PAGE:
>> myLocalSpace = module('myMainNamespace.mySubNamespace.myFirstNamespace'); >> myLocalSpace.myDisp('Hello')

>> myOtherLocalSpace = module('myMainNamespace.myOtherSubNamespace.myOtherNamespace'); >> myOtherLocalSpace.myDisp('Hello')

Here the calls to the functions in the namespace are concise and specific to the desired function.

This also allows you to do fun things like make the namespace dynamic

if (a < b) myLocalSpace = module('myMainNamespace.mySubNamespace.myFirstNamespace'); else myLocalSpace = module('myMainNamespace.myOtherSubNamespace.myOtherNamespace'); end myLocalSpace.myDisp('Hello')

I cannot say at this point whether or not having dynamic namespaces is a good idea, but it is certainly an interesting concept.

In MATLAB, if a function in a namespace calls another function in the same namespace, it must refer to the full namespace of the function being called.

function myDisp( displayInput ) displayHeader = myMainNamespace.myOtherSubNamespace.myOtherNamespace.otherFunction; disp(displayHeader); disp(displayInput); end

This is fine, until later when you wrap the existing namespace in another parent namespace, and you must go into all of the functions and append the new parent namespace. If you have hundreds of functions, this is going to get old fast.

Daniel provides a really neat mechanism to get around this constraint. Calling MODULE with no inputs assumes the namespace you want is relative to the current function.

function myDisp( displayInput ) localNamespace = module; displayHeader = localNamespace.otherFunction(); disp(displayHeader); disp(displayInput); end

Now, even if the structure of the namespace changes, you can still call the functions local to the namespace, because the
local namespace is automatically updated when the *myDisp* function is called.

This is the part I think is really elegant.

In order to make this work, Daniel takes advantage of function handles. Function handles are pointers or aliases to functions. This means you can use a variable to store a reference to a function.

Daniel creates a collection of these function handles by creating function handles for each of the functions in a specific package folder. Then he stores these function handles in a MATLAB struct. Subreferencing the struct using the dot notation (struct.field) will now act like referencing a function in a namespace. How cool is that!

Finally, to get around the constraint MATLAB imposes of functions in a namespace referencing other functions in the same namespace, Daniel uses the DBSTACK function.

I’m pretty sure he’s using DBSTACK in a way it was never intended, but I think it’s absolutely brilliant!

Daniel uses the DBSTACK function to determine what function called MODULE, so he can then figure out what namespace the function belongs to.

While there may be some performance implications from using DBSTACK, it is an excellent demonstration of the flexibility of the MATLAB environment. You can ask a function “Who called you?” I’ve been working with MATLAB over 15 years now, and I didn’t realize you could do that!

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Sean's pick this week is "C-MEX Programming Tutorial Examples" by Ilias Konsoulas. I spent the last few days at the 2014 SIAM conference in... read more >>

]]>Sean's pick this week is "C-MEX Programming Tutorial Examples" by Ilias Konsoulas.

I spent the last few days at the 2014 SIAM conference in Chicago manning the MathWorks booth with a few of our developers. We were asked many questions about the products, new features, life at MathWorks, and of course for t-shirts and rubik's cubes.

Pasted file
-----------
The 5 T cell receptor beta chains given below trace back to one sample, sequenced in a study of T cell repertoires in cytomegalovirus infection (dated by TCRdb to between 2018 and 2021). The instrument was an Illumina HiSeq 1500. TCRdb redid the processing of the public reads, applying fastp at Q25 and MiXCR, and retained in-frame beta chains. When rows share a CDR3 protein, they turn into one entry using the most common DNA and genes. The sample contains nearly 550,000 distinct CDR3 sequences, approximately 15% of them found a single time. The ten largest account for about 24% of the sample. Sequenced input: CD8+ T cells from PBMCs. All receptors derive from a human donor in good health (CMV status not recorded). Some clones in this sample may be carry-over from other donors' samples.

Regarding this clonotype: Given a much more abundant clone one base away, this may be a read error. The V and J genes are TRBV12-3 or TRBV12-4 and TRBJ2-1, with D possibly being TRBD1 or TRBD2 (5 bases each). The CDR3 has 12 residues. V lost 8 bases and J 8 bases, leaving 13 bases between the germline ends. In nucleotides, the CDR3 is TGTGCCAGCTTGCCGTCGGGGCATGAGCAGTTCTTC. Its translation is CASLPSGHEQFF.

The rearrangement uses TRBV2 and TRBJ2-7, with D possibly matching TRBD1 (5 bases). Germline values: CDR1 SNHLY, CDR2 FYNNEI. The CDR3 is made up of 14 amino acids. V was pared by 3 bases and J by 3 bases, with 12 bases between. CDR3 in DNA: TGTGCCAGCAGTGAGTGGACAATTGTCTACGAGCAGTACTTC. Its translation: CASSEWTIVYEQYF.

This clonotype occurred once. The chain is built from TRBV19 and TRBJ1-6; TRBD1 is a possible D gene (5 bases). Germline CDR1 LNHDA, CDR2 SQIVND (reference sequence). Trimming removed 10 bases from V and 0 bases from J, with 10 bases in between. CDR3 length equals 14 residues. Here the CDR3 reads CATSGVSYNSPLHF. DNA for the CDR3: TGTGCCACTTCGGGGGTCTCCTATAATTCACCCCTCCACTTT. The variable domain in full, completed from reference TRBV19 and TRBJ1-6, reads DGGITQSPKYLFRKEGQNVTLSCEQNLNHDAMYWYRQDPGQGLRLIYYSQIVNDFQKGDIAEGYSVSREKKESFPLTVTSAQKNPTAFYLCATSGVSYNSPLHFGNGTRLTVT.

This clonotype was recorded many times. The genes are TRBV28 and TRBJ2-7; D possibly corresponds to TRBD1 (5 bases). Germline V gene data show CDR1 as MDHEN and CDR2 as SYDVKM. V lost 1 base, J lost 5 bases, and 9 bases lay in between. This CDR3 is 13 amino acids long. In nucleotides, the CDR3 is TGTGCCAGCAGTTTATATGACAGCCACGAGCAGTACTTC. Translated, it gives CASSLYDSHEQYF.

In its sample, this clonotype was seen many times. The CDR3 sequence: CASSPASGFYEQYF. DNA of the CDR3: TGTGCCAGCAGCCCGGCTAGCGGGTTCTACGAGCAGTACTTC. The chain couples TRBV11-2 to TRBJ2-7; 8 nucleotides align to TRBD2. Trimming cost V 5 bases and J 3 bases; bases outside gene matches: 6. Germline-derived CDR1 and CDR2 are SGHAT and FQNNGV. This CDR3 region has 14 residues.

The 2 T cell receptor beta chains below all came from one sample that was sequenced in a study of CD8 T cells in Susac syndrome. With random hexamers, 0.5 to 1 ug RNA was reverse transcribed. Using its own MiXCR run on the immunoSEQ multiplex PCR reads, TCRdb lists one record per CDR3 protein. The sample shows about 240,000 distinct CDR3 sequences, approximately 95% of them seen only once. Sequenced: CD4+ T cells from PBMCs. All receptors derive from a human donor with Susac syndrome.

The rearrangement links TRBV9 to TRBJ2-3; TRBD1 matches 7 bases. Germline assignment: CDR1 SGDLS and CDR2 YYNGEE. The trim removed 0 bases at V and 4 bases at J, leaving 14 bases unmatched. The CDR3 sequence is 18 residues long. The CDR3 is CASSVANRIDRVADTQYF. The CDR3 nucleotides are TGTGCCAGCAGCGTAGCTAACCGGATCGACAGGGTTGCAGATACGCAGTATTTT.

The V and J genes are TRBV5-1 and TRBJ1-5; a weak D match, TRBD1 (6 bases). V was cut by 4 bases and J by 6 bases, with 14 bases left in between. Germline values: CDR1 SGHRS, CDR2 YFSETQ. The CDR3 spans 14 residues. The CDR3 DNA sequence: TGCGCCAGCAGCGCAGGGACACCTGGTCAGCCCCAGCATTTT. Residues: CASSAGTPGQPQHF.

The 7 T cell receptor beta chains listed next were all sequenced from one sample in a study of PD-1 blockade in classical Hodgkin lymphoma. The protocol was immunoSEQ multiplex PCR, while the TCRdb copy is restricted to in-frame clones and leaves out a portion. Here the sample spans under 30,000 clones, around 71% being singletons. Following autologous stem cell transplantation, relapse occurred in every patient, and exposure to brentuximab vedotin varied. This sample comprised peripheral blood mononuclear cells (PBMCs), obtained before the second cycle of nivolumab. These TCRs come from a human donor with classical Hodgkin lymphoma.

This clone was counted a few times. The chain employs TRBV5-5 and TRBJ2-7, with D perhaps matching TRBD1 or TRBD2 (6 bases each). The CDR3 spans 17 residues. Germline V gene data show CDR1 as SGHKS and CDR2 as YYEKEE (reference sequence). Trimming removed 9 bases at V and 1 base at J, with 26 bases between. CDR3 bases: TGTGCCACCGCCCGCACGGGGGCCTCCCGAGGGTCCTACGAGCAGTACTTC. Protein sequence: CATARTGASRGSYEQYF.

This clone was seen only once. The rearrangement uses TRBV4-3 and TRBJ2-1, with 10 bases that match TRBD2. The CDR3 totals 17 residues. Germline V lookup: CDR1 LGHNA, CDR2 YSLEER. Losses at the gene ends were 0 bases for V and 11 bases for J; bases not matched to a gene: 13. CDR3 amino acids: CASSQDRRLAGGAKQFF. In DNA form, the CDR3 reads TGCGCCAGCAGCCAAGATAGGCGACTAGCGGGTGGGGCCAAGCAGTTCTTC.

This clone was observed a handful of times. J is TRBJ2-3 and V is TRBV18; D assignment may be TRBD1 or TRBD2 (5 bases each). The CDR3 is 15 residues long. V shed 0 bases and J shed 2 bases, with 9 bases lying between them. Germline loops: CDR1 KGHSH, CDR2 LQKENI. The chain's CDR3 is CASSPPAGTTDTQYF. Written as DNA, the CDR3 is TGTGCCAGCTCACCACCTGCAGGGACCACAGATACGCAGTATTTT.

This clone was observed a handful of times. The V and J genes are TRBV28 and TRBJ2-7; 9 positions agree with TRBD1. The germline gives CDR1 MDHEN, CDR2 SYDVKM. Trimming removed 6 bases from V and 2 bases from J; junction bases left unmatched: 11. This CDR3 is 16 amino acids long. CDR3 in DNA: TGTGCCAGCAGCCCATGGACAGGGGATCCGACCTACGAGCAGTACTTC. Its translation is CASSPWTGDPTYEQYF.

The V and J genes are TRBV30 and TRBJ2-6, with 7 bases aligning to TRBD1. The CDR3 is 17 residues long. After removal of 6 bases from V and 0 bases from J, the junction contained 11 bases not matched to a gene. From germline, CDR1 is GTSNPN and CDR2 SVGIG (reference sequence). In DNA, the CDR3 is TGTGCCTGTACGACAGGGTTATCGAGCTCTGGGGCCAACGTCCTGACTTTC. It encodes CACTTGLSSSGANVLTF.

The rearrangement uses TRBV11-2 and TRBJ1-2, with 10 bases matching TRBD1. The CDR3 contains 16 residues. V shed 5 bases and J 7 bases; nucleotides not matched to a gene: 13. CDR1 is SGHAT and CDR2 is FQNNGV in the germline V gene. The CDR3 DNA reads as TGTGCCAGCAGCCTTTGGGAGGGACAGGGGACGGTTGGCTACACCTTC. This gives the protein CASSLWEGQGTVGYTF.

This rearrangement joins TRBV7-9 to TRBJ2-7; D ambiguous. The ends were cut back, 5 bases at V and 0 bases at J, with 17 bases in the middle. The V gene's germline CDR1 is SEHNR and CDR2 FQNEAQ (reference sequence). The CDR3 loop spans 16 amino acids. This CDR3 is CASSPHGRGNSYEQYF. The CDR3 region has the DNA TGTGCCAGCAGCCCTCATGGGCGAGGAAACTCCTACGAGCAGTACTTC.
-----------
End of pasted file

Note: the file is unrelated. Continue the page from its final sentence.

One of the questions I was asked was along the lines of: "How do I get started with MEX?". MEX, which is short for "MATLAB Executable", is compiled C/C++ or Fortran code with the appropriate MATLAB wrappers on it so that it can be called at the command line like any other MATLAB function. Personally, I haven't written any productive C/C++ code since high school about ten years ago. When I need C or C++ code, I develop the algorithm in MATLAB and then use MATLAB Coder to automagically generate equivalent C code.

I had found Ilias' submission a while ago and added it to the "to experiment with list". Now, it allowed me to answer this question while sounding knowledgable and getting the user started on his journey.

The submission comes with nine heavily commented C files that do simple matrix manipulations like summing and reshaping as well as a readme file that documents the package. The C files show the MEX syntax, required headers and some good programming practices like error checking.

Curious if I could actually write my own hand-written MEX file, I challenged myself to write one which calculates the sum
of the diagonal of a matrix. I started by editing Ilias' `transposeM.c` which should be a good blueprint.

After some time, having it fail to compile 20ish times, and getting stuck in an infinite loop only once(!), (I forgot to increment
*i* in the `for`-loop), it works!

Here's a snapshot of the file:

That was an exercise in frustration. How about we just use MATLAB Coder to do this? First, I wrote a MATLAB function to
calculate the sum of the diagonal; there happens to be a function called `trace` that does this:

Now to generate C code, you can use the MATLAB Coder App to generate code interactively, or do it programatically with `codegen`. I'll take the latter approach since it's easier to automate.

% Input must be a double precision matrix of size "up-to-inf" by "up-to-inf" input_specs = coder.typeof(zeros,inf,inf); codegen mytrace -args {input_specs}

This generates `mytrace_mex` which I can call like any other function.

rng(5) % reproducible X = gallery('randhess',7); % a matrix t = mytrace_mex(X); % use mex file disp(t)

-0.1573

Now let's see if the two C implementations and the MATLAB implementation agree using the MATLAB unit testing framework.